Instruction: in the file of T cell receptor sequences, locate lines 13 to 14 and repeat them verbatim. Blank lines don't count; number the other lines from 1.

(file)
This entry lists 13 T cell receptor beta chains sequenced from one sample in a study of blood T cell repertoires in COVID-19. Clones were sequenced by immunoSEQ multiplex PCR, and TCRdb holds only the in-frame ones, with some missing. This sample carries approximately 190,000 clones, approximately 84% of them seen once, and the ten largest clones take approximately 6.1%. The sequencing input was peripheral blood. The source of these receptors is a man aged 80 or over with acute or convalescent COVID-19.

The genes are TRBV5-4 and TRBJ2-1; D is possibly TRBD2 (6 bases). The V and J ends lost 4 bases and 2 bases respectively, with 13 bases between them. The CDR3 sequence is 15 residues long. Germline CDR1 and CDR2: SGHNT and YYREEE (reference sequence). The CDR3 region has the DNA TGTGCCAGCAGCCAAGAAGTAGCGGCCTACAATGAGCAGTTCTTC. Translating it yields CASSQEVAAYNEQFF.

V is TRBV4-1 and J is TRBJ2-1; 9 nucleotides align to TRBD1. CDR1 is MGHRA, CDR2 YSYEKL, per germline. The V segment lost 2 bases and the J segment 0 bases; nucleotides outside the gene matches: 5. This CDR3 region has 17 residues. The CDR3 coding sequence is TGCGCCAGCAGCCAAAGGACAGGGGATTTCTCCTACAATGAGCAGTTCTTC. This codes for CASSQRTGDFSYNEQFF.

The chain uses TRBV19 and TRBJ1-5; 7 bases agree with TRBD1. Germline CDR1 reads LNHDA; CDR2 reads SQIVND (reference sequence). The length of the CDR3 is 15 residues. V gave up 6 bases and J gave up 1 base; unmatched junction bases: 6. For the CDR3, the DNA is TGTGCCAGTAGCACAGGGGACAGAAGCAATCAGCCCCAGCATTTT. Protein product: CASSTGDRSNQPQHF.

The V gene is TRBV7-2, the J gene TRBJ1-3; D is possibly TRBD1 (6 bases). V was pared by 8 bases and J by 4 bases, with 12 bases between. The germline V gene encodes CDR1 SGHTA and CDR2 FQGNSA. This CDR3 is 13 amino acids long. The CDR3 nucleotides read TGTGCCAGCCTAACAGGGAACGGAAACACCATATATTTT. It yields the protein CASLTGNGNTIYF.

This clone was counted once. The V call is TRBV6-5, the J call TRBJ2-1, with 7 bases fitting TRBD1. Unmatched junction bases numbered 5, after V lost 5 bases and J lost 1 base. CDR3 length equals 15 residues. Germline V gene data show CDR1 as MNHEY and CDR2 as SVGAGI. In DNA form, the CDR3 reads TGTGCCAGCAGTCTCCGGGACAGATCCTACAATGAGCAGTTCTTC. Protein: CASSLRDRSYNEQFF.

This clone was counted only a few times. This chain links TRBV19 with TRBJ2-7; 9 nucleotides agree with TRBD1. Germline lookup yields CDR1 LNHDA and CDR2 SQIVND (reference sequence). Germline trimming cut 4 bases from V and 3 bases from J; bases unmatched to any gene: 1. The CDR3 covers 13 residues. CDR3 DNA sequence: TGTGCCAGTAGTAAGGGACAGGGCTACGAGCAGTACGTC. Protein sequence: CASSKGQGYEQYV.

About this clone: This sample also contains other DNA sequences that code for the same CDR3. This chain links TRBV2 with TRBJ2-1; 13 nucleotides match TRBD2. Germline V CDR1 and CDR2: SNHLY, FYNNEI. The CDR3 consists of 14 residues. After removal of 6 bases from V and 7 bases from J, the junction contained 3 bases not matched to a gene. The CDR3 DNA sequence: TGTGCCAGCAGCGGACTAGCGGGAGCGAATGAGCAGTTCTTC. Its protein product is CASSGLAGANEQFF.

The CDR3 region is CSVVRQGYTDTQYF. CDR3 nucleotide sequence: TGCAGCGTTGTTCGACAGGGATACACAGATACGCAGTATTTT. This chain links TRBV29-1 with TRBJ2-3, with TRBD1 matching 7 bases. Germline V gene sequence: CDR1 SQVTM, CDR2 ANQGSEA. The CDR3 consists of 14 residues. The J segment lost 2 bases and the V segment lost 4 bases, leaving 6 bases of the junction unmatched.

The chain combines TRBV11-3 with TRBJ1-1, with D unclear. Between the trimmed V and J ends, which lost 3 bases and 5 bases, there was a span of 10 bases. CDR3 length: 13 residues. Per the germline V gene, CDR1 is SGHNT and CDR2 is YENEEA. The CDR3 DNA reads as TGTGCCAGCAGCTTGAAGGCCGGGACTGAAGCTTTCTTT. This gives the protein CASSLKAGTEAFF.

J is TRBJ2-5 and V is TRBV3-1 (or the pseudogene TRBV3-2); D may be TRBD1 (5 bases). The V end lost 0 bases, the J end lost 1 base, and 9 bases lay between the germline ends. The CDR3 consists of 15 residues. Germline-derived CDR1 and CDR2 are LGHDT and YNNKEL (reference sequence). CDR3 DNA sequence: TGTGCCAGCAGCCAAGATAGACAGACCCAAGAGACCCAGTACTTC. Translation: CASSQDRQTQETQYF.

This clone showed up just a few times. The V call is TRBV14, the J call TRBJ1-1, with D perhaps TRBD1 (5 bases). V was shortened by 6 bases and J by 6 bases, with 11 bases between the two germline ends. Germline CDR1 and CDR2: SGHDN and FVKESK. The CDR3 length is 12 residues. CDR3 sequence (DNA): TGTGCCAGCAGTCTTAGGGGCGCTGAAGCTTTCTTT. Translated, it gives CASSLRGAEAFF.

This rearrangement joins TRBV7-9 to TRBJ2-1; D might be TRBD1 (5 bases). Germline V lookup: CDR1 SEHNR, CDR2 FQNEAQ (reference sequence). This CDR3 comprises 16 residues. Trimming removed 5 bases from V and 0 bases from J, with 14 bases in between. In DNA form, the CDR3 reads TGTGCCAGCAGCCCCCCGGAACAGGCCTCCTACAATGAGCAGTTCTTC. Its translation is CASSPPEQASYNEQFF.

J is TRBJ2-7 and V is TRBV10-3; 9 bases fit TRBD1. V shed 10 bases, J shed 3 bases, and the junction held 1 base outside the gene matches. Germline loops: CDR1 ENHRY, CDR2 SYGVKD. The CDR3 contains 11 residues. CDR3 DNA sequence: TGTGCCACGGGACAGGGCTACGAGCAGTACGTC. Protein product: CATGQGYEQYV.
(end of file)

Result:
This rearrangement joins TRBV7-9 to TRBJ2-1; D might be TRBD1 (5 bases). Germline V lookup: CDR1 SEHNR, CDR2 FQNEAQ (reference sequence). This CDR3 comprises 16 residues. Trimming removed 5 bases from V and 0 bases from J, with 14 bases in between. In DNA form, the CDR3 reads TGTGCCAGCAGCCCCCCGGAACAGGCCTCCTACAATGAGCAGTTCTTC. Its translation is CASSPPEQASYNEQFF.

J is TRBJ2-7 and V is TRBV10-3; 9 bases fit TRBD1. V shed 10 bases, J shed 3 bases, and the junction held 1 base outside the gene matches. Germline loops: CDR1 ENHRY, CDR2 SYGVKD. The CDR3 contains 11 residues. CDR3 DNA sequence: TGTGCCACGGGACAGGGCTACGAGCAGTACGTC. Protein product: CATGQGYEQYV.